The percentage of college students in Maryland who defaulted on their federal student loans increased last year, as a tough job market for new grads put pressure on student borrowers.
The percentage of borrowers in the state that defaulted on their federal student loans within the first two years of repayment rose from 6.7 percent in 2008 to 7.8 percent in 2009, according to a Capital News Service analysis of data released this week by the U.S. Department of Education.
The high unemployment rate for new college graduates is the biggest factor behind the increase, said Mark Kantrowitz, publisher of FinAid and FastWeb, the largest free scholarship matching service in the country.
“If you graduate from college and can’t get a job, how can you pay your loans off?” Kantrowitz said.
The percentage of students in Maryland defaulting on their federal loans in the 2009 fiscal year that ended Sept. 30, 2010, remained below the national average of 8.8 percent.
Heather Jarvis, a lawyer and expert on student loans, said Maryland’s student default rate was likely lower than the national average because Maryland’s unemployment rate remained lower than the national average.
Maryland’s unemployment rate in July was 7.2 percent, compared to 9.1 percent nationally.
In keeping with national trends, students who attended for-profit colleges in Maryland were much more likely to default on their student loans than their counterparts at non-profit schools.
The CNS analysis of student loan data found that 11.9 percent of students at for-profit institutions in Maryland defaulted on their loans in 2009, compared with 4.6 percent at Maryland public schools and 3.5 percent at Maryland private schools.
More than half of all Maryland colleges saw an increase in the percentage of borrowers defaulting on federal student loans between 2008 and 2009.
The American Beauty Academy, a for-profit school in Wheaton, had the highest default rate in the state at 23.2 percent. Three schools in Baltimore — Baltimore City Community College, Ner Israel Rabbinical College and Saint Mary’s Seminary and University — had no students default last year.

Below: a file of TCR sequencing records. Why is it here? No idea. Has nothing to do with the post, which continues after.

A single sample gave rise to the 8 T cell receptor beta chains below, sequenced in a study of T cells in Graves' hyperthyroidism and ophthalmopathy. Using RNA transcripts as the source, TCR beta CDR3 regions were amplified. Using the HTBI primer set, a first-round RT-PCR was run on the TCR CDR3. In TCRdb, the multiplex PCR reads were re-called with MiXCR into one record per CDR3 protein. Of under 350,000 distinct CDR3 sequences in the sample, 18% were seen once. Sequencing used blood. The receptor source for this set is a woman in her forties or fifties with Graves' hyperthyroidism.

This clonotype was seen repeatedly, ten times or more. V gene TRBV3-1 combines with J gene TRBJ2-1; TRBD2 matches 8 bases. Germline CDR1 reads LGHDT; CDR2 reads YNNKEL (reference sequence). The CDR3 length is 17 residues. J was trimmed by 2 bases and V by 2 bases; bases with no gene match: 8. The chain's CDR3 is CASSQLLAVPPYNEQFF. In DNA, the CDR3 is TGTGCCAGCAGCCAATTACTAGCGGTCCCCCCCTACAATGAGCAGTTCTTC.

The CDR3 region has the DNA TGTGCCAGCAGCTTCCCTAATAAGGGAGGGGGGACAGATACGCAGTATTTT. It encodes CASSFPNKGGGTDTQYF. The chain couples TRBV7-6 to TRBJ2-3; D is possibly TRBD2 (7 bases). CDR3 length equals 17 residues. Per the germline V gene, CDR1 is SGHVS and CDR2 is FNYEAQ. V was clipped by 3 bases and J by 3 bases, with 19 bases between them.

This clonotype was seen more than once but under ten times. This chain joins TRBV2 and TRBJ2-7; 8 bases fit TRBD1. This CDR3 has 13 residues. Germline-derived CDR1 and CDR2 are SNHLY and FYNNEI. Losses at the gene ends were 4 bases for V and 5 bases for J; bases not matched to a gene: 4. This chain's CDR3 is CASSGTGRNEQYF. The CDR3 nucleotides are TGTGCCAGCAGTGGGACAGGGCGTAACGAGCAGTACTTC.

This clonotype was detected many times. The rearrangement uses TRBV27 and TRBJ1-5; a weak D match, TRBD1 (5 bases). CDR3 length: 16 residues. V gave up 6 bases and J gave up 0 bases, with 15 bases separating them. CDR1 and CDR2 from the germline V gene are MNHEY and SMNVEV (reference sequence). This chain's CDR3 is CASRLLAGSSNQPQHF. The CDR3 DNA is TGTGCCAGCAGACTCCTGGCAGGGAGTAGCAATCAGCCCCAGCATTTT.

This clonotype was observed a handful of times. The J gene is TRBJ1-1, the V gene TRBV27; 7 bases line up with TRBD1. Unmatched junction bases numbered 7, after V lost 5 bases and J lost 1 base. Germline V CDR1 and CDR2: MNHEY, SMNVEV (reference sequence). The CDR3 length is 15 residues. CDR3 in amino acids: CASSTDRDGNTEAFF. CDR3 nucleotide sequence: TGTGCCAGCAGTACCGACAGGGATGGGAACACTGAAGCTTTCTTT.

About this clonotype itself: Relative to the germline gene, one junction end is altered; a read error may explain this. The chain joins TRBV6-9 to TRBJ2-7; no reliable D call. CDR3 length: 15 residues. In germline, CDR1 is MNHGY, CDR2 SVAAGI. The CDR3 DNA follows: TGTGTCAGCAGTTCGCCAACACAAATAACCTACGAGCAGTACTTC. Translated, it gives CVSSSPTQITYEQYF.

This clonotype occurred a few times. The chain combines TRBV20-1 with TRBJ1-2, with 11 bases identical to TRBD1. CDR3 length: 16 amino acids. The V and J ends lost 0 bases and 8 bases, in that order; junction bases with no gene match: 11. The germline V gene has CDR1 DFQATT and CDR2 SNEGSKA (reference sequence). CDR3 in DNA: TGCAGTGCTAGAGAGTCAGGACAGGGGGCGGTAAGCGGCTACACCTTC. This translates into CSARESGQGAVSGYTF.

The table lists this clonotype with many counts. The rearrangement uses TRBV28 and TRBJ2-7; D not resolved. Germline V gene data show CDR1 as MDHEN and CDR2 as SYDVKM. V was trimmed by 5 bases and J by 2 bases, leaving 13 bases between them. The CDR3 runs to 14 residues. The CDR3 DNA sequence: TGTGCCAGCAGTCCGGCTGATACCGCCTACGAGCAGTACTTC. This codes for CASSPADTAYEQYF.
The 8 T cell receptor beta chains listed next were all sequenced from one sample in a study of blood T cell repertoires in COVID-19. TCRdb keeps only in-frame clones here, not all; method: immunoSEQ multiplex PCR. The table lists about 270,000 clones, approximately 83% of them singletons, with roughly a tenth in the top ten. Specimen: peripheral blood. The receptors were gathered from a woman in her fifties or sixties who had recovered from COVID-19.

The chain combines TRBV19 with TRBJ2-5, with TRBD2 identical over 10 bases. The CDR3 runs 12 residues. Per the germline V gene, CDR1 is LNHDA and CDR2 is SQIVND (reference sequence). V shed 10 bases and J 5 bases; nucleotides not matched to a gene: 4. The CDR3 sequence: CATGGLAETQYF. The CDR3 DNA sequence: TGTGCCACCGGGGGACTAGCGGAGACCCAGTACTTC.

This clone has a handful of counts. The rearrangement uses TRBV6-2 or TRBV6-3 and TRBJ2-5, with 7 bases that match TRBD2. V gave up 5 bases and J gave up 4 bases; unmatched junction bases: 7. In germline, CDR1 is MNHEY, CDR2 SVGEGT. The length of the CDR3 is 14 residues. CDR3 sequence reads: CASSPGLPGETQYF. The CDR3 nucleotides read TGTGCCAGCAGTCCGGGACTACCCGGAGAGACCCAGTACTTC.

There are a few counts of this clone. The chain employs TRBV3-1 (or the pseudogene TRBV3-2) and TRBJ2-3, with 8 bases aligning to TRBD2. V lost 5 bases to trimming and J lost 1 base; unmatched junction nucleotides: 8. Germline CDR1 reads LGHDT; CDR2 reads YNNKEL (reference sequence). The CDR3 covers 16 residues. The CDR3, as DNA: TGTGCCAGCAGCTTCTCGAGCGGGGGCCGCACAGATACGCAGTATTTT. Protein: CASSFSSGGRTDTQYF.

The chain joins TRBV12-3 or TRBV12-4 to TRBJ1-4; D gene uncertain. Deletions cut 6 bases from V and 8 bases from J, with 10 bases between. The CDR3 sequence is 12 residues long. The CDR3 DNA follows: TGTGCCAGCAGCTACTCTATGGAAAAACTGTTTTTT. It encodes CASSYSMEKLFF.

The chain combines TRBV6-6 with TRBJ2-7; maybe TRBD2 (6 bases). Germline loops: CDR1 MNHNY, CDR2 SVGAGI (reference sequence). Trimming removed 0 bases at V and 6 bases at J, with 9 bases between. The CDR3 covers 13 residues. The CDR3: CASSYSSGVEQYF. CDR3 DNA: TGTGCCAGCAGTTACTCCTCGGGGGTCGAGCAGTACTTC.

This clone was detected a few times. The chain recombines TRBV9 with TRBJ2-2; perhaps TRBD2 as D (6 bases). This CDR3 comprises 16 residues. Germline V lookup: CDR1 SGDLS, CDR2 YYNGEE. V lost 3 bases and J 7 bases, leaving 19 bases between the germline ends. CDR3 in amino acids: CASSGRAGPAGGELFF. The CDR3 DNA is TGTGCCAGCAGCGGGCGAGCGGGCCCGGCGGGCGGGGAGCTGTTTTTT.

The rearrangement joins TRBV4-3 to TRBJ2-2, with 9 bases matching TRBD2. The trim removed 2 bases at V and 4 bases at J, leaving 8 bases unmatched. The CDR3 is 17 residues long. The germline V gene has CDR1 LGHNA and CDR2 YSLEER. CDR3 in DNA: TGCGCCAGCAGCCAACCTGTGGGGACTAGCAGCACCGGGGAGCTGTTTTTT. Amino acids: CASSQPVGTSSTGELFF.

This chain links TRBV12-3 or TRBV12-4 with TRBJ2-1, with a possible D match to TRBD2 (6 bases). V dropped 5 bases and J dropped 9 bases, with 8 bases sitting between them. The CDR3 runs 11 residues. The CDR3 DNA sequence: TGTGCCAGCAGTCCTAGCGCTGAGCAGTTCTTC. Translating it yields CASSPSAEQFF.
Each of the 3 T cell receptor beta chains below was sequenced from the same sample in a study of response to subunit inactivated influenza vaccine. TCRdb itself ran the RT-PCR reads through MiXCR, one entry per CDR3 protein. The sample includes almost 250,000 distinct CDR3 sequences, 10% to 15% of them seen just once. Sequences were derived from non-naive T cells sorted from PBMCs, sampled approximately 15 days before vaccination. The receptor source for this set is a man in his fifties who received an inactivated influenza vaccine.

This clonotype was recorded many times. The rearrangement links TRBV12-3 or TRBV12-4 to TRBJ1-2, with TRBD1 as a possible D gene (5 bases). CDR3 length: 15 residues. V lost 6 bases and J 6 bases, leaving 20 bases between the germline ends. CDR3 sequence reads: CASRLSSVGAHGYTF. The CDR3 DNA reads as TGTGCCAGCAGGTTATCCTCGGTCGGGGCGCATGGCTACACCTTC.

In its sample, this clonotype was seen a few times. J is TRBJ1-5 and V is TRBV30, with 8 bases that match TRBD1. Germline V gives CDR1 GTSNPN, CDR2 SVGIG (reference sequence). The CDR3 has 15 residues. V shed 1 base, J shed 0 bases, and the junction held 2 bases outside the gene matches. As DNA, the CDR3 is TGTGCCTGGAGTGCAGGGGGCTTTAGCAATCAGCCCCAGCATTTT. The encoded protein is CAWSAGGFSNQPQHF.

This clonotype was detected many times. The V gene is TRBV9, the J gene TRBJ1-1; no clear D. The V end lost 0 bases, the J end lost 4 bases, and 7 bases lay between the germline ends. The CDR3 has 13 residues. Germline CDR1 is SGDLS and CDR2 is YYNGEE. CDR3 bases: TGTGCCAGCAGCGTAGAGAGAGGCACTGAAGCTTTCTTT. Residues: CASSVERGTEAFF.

Melissa Gregory, the director of Student Financial Aid at Montgomery College, said the biggest way schools can help students avoid default is to help them understand their obligations before taking out loans.
Gregory, chairwoman of the Maryland Community College Financial Aid Directors, cited financial literacy programs and one-on-one counseling as ways to guide borrowers. But, she said, there is only so much colleges can do when most students have to take out to loans to pay for college.
Jarvis, on the other hand, said no borrower should be defaulting on his or her federal loans. She said students struggling to meet payments should enroll in an underused federal program known as the Income-Based Repayment Plan.
Borrowers enrolled in this program make monthly payments on their loans based on their income and family size.
The 11 public schools that are part of the University System of Maryland had especially low default rates on federal loans last year. The system, which includes schools like the University of Maryland, College Park, Salisbury University and Towson University, averaged a default rate of 4.7 percent.
Mike Lurie, a spokesman for the University System, credited the lower default rates to the schools “dramatically increasing institutional financial aid in recent years to ensure that students, and particularly the poorest students, graduate with less debt.”
— Brandon Cooper, Capital News Service